TALLAHASSEE – The nation’s first faith-based prison for women was opened in Hillsborough County in Tallahassee, Fl., allowing greater role of religious organizations in the county.
Florida Gov. Jeb Bush announced Thursday about the opening of Hillsborough Correctional Institution, the nation’s first faith-based prison for women, and that the faith-based programs offered at the prison would be running separately without relying on state funds.
The 300-bed facility is hoping to accomplish its goal of reducing recidivism rate by allowing greater role of religious organizations in the county. The Hillsborough inmates will be offered life skills classes such as anger management and parenting, along with vocational training and religious services beyond what is offered in traditional prisons.
Various Christian organizations, about 300 of them, are supporting the program. A deputy chief executive of one of the supporting organizations, Abe Brown Ministries, Robert Blount, pointed out that faith-based programs help inmates to have fewer disciplinary problems.
``Those who are very serious about their faith are very committed to changing their lives, doing the right thing and getting on the right path,'' he said.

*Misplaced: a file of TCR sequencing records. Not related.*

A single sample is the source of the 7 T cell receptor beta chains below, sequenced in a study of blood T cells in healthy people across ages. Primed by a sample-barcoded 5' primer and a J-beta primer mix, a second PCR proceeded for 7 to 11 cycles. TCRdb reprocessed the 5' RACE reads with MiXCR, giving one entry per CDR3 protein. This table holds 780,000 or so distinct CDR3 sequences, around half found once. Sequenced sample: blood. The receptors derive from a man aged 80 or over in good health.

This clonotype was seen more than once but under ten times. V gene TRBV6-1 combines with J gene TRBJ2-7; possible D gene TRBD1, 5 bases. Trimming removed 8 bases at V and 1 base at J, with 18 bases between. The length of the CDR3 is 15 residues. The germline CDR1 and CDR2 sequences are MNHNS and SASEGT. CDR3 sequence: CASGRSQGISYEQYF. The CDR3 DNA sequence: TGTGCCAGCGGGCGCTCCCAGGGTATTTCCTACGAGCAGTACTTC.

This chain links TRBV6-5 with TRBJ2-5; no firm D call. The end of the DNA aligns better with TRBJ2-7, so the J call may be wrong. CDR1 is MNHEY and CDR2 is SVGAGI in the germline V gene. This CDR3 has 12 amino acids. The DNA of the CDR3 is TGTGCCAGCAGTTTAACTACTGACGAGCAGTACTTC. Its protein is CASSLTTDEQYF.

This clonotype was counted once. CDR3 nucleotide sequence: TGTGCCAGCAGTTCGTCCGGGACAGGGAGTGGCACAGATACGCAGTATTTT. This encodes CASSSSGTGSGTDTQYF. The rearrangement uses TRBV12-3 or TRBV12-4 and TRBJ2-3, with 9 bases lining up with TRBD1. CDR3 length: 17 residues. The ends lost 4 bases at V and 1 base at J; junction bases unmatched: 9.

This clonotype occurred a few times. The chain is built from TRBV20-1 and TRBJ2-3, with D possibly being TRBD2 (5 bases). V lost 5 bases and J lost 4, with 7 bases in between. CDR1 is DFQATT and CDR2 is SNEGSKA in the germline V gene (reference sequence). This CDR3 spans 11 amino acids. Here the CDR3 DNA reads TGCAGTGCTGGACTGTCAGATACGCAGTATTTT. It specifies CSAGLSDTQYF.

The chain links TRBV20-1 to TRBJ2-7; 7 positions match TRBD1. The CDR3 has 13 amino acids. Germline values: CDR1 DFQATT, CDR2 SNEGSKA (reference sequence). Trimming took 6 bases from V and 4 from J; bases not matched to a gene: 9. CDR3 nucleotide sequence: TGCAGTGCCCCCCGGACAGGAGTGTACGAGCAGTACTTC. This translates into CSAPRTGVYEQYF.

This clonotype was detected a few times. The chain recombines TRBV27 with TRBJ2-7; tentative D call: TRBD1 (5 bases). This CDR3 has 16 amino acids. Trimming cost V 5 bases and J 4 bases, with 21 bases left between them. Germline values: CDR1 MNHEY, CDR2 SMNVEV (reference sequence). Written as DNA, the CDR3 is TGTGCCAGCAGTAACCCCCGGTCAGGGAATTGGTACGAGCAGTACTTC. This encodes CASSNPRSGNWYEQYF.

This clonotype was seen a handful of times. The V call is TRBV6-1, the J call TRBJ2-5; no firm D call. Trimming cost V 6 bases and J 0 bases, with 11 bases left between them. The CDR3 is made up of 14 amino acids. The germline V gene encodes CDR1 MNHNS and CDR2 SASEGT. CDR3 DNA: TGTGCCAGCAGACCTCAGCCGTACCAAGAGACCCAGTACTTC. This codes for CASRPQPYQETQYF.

``These are inmates that are going to be released back into our communities, and they want to change their belief mechanism,'' said Sterling Ivey, spokeswoman for the Department of Corrections, ``They do not want to return to prison. They do that by investing in a higher power and changing their true belief system. They are changing their character as they prepare for release.''
There are some criticisms coming out from the groups who are not supportive of faith-based programs such as Americans United for Separation of Church and State. However making efforts to implement faith-based programs wouldn’t seem to stop.
Ivey said the corrections department is ``cognizant of the legal ramifications of what we're doing. However, we're not letting it stop us from delivering the mission.''
During a Capitol symposium on Thursday, where many religious organizations gathered, Gov. Bush said, ``It is voluntary, it is constitutionally sound, it is the right thing to do, and we are going to do it in a way that will be a model for the country.''
Along with his brother President George Bush, Gov. Bush has started several faith-based initiatives at the state level with the goal of strengthening families and marriages and improving children's lives. He said, ”Government will never be the sole answer to the problems that exist in our society.”